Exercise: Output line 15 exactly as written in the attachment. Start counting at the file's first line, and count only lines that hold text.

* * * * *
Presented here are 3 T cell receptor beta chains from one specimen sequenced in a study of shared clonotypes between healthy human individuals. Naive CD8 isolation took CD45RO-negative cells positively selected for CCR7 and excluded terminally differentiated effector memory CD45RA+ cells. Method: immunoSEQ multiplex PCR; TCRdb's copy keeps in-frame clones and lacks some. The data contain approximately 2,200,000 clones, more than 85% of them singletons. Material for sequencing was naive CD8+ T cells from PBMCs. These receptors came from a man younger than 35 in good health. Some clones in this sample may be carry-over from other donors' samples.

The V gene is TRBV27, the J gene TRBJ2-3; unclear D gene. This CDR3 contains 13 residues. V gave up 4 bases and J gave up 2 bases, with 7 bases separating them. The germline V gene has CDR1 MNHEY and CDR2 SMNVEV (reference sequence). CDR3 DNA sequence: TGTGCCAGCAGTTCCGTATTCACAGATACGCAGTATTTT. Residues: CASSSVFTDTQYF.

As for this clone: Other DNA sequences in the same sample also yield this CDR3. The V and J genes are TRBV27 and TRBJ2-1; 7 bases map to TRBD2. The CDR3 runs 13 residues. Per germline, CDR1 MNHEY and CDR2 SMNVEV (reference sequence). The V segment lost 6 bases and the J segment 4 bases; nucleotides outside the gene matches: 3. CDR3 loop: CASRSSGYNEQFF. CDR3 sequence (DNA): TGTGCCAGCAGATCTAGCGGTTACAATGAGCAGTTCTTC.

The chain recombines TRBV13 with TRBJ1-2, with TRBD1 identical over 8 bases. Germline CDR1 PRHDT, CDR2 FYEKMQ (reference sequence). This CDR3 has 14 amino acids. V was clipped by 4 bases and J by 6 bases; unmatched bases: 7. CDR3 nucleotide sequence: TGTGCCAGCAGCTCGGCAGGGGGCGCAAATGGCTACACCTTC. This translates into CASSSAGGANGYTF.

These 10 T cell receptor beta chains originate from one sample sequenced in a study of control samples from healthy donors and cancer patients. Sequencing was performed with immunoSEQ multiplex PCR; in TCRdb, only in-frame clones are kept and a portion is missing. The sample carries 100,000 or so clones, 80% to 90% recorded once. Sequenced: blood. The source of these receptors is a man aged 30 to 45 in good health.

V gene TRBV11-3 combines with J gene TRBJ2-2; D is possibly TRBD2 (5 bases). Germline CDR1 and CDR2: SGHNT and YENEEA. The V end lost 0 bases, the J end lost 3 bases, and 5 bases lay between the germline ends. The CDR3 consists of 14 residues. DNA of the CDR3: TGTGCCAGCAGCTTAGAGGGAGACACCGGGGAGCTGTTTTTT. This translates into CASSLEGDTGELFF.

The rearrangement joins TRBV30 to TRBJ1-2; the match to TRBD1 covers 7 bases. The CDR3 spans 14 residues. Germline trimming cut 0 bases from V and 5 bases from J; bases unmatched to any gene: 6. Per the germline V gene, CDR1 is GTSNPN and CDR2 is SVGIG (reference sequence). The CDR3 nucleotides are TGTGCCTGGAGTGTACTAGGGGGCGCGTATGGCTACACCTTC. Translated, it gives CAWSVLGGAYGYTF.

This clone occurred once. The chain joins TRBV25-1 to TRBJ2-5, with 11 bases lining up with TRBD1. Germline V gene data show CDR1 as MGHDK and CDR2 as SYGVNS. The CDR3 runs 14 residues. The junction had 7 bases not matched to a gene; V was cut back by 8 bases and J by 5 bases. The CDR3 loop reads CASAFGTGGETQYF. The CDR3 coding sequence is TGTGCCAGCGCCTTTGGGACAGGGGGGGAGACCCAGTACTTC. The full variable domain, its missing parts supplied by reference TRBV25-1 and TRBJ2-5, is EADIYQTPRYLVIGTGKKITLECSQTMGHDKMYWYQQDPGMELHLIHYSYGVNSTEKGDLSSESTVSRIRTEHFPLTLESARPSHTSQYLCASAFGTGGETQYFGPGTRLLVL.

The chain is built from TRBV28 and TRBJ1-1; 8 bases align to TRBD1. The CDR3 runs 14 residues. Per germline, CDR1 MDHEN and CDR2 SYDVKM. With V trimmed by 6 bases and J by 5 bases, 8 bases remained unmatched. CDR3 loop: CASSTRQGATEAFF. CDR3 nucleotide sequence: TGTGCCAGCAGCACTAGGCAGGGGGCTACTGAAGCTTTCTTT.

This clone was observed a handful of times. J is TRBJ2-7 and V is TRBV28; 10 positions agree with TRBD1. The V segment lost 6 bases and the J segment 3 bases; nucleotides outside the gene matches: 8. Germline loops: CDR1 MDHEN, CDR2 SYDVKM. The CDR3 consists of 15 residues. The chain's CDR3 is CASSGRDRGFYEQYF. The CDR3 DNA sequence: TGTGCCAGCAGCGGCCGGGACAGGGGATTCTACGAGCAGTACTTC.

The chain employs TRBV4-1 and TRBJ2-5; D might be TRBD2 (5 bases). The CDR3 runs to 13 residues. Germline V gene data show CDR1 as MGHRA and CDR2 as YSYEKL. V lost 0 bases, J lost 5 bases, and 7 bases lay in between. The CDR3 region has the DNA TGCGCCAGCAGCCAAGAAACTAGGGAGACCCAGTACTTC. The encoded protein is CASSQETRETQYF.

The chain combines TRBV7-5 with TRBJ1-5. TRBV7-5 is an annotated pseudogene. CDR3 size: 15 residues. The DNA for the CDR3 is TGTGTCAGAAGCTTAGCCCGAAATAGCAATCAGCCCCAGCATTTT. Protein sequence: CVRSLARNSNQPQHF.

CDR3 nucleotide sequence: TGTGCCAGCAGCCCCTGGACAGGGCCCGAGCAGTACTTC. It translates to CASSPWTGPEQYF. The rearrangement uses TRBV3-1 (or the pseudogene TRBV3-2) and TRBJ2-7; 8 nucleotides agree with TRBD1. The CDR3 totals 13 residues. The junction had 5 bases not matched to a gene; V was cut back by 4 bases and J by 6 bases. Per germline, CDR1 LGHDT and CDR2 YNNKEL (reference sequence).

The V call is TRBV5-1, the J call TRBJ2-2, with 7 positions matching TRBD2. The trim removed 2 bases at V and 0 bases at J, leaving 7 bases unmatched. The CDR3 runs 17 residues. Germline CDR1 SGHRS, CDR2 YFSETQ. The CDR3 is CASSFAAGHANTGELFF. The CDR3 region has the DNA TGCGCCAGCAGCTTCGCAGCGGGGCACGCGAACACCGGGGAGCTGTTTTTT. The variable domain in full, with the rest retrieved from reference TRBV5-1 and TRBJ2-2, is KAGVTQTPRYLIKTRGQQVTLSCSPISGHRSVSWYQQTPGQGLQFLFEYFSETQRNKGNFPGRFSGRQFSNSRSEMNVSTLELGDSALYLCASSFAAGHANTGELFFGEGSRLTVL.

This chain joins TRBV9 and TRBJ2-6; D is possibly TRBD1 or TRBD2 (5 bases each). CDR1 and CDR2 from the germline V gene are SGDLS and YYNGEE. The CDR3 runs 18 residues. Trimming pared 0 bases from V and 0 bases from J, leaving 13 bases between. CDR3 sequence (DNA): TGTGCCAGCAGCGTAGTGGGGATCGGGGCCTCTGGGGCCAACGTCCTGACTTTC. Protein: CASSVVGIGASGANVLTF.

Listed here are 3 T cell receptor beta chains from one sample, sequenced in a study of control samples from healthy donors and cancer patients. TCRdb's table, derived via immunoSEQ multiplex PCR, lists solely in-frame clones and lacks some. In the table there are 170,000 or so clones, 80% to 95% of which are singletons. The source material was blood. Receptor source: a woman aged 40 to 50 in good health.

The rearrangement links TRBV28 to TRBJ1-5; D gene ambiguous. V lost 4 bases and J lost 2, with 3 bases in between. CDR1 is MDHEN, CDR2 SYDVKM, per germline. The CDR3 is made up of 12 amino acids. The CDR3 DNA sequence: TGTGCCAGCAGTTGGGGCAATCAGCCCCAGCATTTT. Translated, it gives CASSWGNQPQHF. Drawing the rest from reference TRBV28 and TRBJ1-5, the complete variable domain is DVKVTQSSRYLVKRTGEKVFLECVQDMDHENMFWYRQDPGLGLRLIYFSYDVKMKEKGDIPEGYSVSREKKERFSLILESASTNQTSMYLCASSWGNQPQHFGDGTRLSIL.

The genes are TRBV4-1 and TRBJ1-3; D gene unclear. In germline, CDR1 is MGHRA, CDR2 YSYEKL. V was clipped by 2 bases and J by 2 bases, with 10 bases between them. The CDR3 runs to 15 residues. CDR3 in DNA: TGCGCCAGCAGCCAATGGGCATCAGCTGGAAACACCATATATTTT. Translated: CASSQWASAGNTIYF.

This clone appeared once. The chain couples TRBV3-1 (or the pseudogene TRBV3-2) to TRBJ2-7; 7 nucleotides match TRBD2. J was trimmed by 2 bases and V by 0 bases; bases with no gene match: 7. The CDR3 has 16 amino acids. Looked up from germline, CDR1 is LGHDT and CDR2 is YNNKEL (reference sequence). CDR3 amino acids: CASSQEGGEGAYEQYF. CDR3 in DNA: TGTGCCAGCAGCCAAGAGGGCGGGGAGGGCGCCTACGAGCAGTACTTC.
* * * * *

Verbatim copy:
This chain joins TRBV9 and TRBJ2-6; D is possibly TRBD1 or TRBD2 (5 bases each). CDR1 and CDR2 from the germline V gene are SGDLS and YYNGEE. The CDR3 runs 18 residues. Trimming pared 0 bases from V and 0 bases from J, leaving 13 bases between. CDR3 sequence (DNA): TGTGCCAGCAGCGTAGTGGGGATCGGGGCCTCTGGGGCCAACGTCCTGACTTTC. Protein: CASSVVGIGASGANVLTF.